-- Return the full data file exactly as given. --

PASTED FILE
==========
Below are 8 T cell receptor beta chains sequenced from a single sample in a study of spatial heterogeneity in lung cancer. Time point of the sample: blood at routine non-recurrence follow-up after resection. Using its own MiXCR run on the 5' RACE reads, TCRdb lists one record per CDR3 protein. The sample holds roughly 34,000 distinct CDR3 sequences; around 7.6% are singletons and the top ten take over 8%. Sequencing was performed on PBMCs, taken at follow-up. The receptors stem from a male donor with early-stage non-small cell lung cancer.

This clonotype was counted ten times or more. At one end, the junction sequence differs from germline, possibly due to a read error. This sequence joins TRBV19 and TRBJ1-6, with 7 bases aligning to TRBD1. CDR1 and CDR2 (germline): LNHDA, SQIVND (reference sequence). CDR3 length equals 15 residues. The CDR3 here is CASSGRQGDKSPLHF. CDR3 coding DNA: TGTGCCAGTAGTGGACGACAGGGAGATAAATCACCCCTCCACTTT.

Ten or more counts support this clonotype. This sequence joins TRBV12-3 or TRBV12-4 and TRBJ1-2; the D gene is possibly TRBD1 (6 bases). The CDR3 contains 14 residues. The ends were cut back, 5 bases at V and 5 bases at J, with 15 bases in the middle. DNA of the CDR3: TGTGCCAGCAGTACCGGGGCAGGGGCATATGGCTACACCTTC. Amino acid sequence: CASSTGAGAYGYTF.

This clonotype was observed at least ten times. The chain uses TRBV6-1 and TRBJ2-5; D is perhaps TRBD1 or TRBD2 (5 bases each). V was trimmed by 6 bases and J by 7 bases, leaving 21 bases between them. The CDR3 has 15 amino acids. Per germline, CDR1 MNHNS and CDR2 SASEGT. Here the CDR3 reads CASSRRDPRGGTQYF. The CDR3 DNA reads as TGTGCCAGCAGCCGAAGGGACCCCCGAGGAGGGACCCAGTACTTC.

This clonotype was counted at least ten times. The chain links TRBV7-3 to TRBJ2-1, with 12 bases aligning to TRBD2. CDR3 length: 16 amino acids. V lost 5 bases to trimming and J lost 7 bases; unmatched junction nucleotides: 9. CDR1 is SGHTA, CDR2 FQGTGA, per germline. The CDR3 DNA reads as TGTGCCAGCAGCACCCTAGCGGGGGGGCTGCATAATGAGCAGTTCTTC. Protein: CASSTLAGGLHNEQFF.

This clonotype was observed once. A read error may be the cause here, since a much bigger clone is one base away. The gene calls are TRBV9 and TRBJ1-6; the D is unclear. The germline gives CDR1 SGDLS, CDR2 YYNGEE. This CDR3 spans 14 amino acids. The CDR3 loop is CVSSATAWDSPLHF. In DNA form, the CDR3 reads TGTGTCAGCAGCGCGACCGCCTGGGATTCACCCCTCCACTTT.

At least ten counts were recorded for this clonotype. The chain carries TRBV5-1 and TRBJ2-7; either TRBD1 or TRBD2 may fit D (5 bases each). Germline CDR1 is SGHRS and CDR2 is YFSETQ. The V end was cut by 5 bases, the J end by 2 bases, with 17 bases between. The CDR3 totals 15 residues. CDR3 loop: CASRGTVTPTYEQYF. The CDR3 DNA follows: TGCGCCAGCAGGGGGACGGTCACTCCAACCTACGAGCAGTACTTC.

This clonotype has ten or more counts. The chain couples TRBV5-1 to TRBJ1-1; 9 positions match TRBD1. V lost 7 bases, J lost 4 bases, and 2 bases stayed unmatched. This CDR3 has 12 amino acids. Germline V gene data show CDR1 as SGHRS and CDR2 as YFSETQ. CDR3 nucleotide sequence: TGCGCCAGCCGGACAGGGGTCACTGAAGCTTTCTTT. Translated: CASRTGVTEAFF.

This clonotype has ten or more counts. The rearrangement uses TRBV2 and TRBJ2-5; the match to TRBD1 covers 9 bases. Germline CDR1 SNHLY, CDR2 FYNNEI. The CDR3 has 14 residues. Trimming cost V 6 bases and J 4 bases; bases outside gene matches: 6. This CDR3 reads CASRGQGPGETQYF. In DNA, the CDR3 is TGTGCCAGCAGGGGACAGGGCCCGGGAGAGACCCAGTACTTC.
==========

Below are 8 T cell receptor beta chains sequenced from a single sample in a study of spatial heterogeneity in lung cancer. Time point of the sample: blood at routine non-recurrence follow-up after resection. Using its own MiXCR run on the 5' RACE reads, TCRdb lists one record per CDR3 protein. The sample holds roughly 34,000 distinct CDR3 sequences; around 7.6% are singletons and the top ten take over 8%. Sequencing was performed on PBMCs, taken at follow-up. The receptors stem from a male donor with early-stage non-small cell lung cancer.

This clonotype was counted ten times or more. At one end, the junction sequence differs from germline, possibly due to a read error. This sequence joins TRBV19 and TRBJ1-6, with 7 bases aligning to TRBD1. CDR1 and CDR2 (germline): LNHDA, SQIVND (reference sequence). CDR3 length equals 15 residues. The CDR3 here is CASSGRQGDKSPLHF. CDR3 coding DNA: TGTGCCAGTAGTGGACGACAGGGAGATAAATCACCCCTCCACTTT.

Ten or more counts support this clonotype. This sequence joins TRBV12-3 or TRBV12-4 and TRBJ1-2; the D gene is possibly TRBD1 (6 bases). The CDR3 contains 14 residues. The ends were cut back, 5 bases at V and 5 bases at J, with 15 bases in the middle. DNA of the CDR3: TGTGCCAGCAGTACCGGGGCAGGGGCATATGGCTACACCTTC. Amino acid sequence: CASSTGAGAYGYTF.

This clonotype was observed at least ten times. The chain uses TRBV6-1 and TRBJ2-5; D is perhaps TRBD1 or TRBD2 (5 bases each). V was trimmed by 6 bases and J by 7 bases, leaving 21 bases between them. The CDR3 has 15 amino acids. Per germline, CDR1 MNHNS and CDR2 SASEGT. Here the CDR3 reads CASSRRDPRGGTQYF. The CDR3 DNA reads as TGTGCCAGCAGCCGAAGGGACCCCCGAGGAGGGACCCAGTACTTC.

This clonotype was counted at least ten times. The chain links TRBV7-3 to TRBJ2-1, with 12 bases aligning to TRBD2. CDR3 length: 16 amino acids. V lost 5 bases to trimming and J lost 7 bases; unmatched junction nucleotides: 9. CDR1 is SGHTA, CDR2 FQGTGA, per germline. The CDR3 DNA reads as TGTGCCAGCAGCACCCTAGCGGGGGGGCTGCATAATGAGCAGTTCTTC. Protein: CASSTLAGGLHNEQFF.

This clonotype was observed once. A read error may be the cause here, since a much bigger clone is one base away. The gene calls are TRBV9 and TRBJ1-6; the D is unclear. The germline gives CDR1 SGDLS, CDR2 YYNGEE. This CDR3 spans 14 amino acids. The CDR3 loop is CVSSATAWDSPLHF. In DNA form, the CDR3 reads TGTGTCAGCAGCGCGACCGCCTGGGATTCACCCCTCCACTTT.

At least ten counts were recorded for this clonotype. The chain carries TRBV5-1 and TRBJ2-7; either TRBD1 or TRBD2 may fit D (5 bases each). Germline CDR1 is SGHRS and CDR2 is YFSETQ. The V end was cut by 5 bases, the J end by 2 bases, with 17 bases between. The CDR3 totals 15 residues. CDR3 loop: CASRGTVTPTYEQYF. The CDR3 DNA follows: TGCGCCAGCAGGGGGACGGTCACTCCAACCTACGAGCAGTACTTC.

This clonotype has ten or more counts. The chain couples TRBV5-1 to TRBJ1-1; 9 positions match TRBD1. V lost 7 bases, J lost 4 bases, and 2 bases stayed unmatched. This CDR3 has 12 amino acids. Germline V gene data show CDR1 as SGHRS and CDR2 as YFSETQ. CDR3 nucleotide sequence: TGCGCCAGCCGGACAGGGGTCACTGAAGCTTTCTTT. Translated: CASRTGVTEAFF.

This clonotype has ten or more counts. The rearrangement uses TRBV2 and TRBJ2-5; the match to TRBD1 covers 9 bases. Germline CDR1 SNHLY, CDR2 FYNNEI. The CDR3 has 14 residues. Trimming cost V 6 bases and J 4 bases; bases outside gene matches: 6. This CDR3 reads CASRGQGPGETQYF. In DNA, the CDR3 is TGTGCCAGCAGGGGACAGGGCCCGGGAGAGACCCAGTACTTC.